Patient report- Create a case study report with six content area subheadings. Make sure you answer all the questions comprehensively, demonstrating depth of knowledge. Use complete sentences and single-space your answers. This section should be at least 1500 words (not including references).
Your case study must be about a disorder involving one of the following:
Organs and organ systems
Autonomic nervous system
Cardiovascular and circulatory system
Example Case Study
Here is an example of “Section 1: Scenario”:
G. is a 45-year-old man with a 10-year history of type 2 diabetes. He has a blood pressure of 130/80 mmHg, treated with an angiotensin-converting enzyme inhibitor for the past two years. He has a stable background retinopathy and is a nonsmoker. His BMI has been 30 (height 5′10″, weight 210 lb) for the past year. He recently put himself on a high-protein diet to lose weight.
His weight has recently dropped by 10 lbs, his fasting serum triglyceride level has fallen from 185 to 130 mg/dl, and his blood pressure has decreased to 120/78 mmHg. His LDL cholesterol on a statin has remained stable at 102 mg/dl. His serum creatinine is 0.9 mg/dl, and his 24-hour urine shows a significant increase in microalbumuria from 100 mg/24 hours last year to 200 mg/24 hours.
Answering these questions for “Section 2: Patient Report” would be best. These should be listed as numbers with the headers I’ve written below and answered in depth.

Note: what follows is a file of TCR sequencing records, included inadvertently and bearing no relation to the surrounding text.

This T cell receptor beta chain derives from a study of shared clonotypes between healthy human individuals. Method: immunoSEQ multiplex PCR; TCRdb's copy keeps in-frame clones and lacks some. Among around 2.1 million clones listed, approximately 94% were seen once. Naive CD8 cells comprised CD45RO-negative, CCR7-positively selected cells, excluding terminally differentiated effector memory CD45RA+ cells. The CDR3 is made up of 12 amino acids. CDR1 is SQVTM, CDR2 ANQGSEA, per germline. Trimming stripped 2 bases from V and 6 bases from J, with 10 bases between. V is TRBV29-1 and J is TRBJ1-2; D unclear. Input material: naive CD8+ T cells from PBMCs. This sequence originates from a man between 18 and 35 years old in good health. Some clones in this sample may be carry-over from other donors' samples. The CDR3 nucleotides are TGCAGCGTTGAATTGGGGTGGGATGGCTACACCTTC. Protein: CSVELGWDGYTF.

1. Diagnosis Name
What is the name of the disease/disorder?
What are the reasons for your diagnosis?|
3. Causes/Risk Factors
What are some of the factors that put this patient at risk for the disease?
What other questions might you have for the patient that would provide you with more data?
4. Clinical Manifestation
Describe the clinical features of the disease that are present in the individual.
5. Diagnostic Procedures
What procedures were done on the patient, and what were the results?
Are there other diagnostic procedures that you would like to have performed? If so, which ones and why?
Report your references in APA format. You must use at least three primary peer-reviewed scientific sources over four years old. Websites like WebMD or Cancer Foundations do not count as references, but they may be good places for you to look for suggestions on essential papers that have been published. Please see the UMGC Writing and Citing Page if you need help with citations, writing and academic integrity: https://sites.umgc.edu/library/libhow/gethelp-citing.cfm